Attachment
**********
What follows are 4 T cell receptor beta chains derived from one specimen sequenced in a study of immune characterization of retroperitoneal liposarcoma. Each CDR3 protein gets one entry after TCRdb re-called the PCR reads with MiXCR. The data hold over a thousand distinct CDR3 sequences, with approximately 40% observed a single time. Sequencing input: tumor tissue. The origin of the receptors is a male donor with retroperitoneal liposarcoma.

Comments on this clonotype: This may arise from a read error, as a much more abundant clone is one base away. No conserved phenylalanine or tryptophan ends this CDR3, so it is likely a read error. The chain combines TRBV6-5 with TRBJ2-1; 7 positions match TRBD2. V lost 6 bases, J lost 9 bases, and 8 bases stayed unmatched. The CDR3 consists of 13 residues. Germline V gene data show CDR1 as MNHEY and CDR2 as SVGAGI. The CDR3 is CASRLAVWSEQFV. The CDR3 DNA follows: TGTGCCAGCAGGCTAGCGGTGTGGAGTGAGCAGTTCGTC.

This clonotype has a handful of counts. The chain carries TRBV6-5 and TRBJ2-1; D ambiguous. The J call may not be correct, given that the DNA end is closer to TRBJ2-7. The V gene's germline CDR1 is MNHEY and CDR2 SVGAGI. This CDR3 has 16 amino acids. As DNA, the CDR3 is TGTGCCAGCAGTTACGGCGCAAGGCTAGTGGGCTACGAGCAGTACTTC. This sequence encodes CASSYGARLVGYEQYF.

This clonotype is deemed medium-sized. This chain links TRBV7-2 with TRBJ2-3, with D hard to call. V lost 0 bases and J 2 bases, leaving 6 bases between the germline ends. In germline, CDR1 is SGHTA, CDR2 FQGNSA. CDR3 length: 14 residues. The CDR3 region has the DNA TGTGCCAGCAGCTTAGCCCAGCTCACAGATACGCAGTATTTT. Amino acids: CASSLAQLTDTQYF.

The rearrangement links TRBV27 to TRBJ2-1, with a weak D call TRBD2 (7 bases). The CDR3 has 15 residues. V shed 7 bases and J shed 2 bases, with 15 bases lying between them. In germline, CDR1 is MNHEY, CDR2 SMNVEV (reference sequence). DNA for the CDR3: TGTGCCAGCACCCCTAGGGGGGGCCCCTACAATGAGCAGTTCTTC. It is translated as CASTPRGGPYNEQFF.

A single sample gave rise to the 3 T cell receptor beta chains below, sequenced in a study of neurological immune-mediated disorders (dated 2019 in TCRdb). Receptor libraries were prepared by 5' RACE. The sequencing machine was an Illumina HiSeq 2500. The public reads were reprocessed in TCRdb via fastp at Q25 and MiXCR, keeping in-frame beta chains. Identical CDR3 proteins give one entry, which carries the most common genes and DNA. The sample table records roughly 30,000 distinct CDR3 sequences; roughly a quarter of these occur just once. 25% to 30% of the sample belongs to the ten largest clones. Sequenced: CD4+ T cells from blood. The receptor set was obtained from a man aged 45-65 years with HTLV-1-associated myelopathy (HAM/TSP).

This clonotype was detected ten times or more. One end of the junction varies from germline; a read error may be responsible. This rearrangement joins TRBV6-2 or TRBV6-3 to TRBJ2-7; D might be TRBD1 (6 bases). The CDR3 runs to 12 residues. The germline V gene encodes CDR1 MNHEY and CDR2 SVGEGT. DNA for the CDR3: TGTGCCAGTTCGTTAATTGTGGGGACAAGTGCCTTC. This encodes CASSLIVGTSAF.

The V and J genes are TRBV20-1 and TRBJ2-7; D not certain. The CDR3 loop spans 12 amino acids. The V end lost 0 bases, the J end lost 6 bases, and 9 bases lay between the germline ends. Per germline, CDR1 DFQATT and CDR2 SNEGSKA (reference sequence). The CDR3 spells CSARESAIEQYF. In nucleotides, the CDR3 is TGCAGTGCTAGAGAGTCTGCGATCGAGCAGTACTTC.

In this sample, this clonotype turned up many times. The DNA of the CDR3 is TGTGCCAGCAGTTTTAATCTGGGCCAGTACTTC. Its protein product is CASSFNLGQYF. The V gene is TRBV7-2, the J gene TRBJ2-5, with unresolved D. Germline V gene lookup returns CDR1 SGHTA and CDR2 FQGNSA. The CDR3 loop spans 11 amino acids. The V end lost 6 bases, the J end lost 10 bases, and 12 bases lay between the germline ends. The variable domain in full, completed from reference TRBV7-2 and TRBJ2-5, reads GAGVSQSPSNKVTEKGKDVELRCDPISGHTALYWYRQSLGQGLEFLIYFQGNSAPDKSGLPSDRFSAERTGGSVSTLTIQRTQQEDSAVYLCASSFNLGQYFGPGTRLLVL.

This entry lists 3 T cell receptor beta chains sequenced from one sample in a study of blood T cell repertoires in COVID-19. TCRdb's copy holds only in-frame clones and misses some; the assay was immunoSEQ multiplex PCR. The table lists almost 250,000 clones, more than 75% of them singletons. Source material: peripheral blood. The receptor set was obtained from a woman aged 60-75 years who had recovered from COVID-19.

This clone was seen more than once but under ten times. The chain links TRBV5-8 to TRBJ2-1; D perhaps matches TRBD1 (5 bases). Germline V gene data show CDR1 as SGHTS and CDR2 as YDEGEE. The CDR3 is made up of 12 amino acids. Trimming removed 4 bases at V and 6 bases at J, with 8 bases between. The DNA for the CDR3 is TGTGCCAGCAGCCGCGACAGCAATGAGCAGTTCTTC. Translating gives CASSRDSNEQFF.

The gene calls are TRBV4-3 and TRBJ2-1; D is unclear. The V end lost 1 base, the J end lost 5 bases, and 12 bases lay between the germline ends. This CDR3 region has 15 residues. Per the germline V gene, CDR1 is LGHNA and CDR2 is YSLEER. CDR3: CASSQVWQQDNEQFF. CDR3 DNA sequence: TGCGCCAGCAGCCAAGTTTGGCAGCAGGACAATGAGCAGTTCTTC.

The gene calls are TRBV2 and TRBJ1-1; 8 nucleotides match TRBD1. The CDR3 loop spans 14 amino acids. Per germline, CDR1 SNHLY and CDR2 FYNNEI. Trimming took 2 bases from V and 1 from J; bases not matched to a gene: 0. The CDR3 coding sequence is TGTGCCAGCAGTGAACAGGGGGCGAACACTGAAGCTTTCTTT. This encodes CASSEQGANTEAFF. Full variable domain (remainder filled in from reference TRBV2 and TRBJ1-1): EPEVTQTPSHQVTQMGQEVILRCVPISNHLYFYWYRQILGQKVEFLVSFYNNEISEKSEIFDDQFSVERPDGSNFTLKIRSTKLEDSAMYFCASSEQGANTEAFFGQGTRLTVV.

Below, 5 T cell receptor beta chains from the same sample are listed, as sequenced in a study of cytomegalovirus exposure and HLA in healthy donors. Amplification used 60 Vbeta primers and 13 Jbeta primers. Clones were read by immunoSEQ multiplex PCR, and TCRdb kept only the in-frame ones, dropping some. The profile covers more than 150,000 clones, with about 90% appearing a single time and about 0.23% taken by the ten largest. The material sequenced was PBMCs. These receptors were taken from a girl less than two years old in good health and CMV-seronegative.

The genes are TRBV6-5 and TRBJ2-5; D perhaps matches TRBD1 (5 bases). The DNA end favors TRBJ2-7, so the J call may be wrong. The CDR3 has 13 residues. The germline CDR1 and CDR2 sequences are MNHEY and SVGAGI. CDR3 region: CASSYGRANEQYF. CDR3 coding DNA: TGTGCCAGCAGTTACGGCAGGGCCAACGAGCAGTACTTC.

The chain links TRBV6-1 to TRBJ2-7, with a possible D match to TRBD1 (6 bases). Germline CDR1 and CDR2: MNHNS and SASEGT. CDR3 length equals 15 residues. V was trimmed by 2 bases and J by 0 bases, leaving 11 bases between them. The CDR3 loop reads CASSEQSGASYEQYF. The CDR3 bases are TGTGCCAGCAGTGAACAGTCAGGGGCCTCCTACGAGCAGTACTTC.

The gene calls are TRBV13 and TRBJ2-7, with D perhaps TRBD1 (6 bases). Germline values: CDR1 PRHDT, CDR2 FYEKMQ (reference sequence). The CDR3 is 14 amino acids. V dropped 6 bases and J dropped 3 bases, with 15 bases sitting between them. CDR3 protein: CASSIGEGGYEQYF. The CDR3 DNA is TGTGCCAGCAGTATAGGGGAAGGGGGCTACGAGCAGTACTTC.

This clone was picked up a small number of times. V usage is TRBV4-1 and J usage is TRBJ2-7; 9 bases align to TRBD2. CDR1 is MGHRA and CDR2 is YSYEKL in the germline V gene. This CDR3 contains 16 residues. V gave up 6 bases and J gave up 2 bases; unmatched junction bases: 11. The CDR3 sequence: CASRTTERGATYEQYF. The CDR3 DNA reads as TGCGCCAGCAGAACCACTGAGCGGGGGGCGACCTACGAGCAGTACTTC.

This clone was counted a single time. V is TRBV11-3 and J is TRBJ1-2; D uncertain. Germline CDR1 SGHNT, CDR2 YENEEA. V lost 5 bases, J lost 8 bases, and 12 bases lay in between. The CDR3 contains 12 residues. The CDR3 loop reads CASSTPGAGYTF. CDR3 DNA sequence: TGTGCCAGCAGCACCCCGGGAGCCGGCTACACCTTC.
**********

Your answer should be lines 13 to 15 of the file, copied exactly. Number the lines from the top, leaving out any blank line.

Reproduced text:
The gene calls are TRBV2 and TRBJ1-1; 8 nucleotides match TRBD1. The CDR3 loop spans 14 amino acids. Per germline, CDR1 SNHLY and CDR2 FYNNEI. Trimming took 2 bases from V and 1 from J; bases not matched to a gene: 0. The CDR3 coding sequence is TGTGCCAGCAGTGAACAGGGGGCGAACACTGAAGCTTTCTTT. This encodes CASSEQGANTEAFF. Full variable domain (remainder filled in from reference TRBV2 and TRBJ1-1): EPEVTQTPSHQVTQMGQEVILRCVPISNHLYFYWYRQILGQKVEFLVSFYNNEISEKSEIFDDQFSVERPDGSNFTLKIRSTKLEDSAMYFCASSEQGANTEAFFGQGTRLTVV.

Below, 5 T cell receptor beta chains from the same sample are listed, as sequenced in a study of cytomegalovirus exposure and HLA in healthy donors. Amplification used 60 Vbeta primers and 13 Jbeta primers. Clones were read by immunoSEQ multiplex PCR, and TCRdb kept only the in-frame ones, dropping some. The profile covers more than 150,000 clones, with about 90% appearing a single time and about 0.23% taken by the ten largest. The material sequenced was PBMCs. These receptors were taken from a girl less than two years old in good health and CMV-seronegative.

The genes are TRBV6-5 and TRBJ2-5; D perhaps matches TRBD1 (5 bases). The DNA end favors TRBJ2-7, so the J call may be wrong. The CDR3 has 13 residues. The germline CDR1 and CDR2 sequences are MNHEY and SVGAGI. CDR3 region: CASSYGRANEQYF. CDR3 coding DNA: TGTGCCAGCAGTTACGGCAGGGCCAACGAGCAGTACTTC.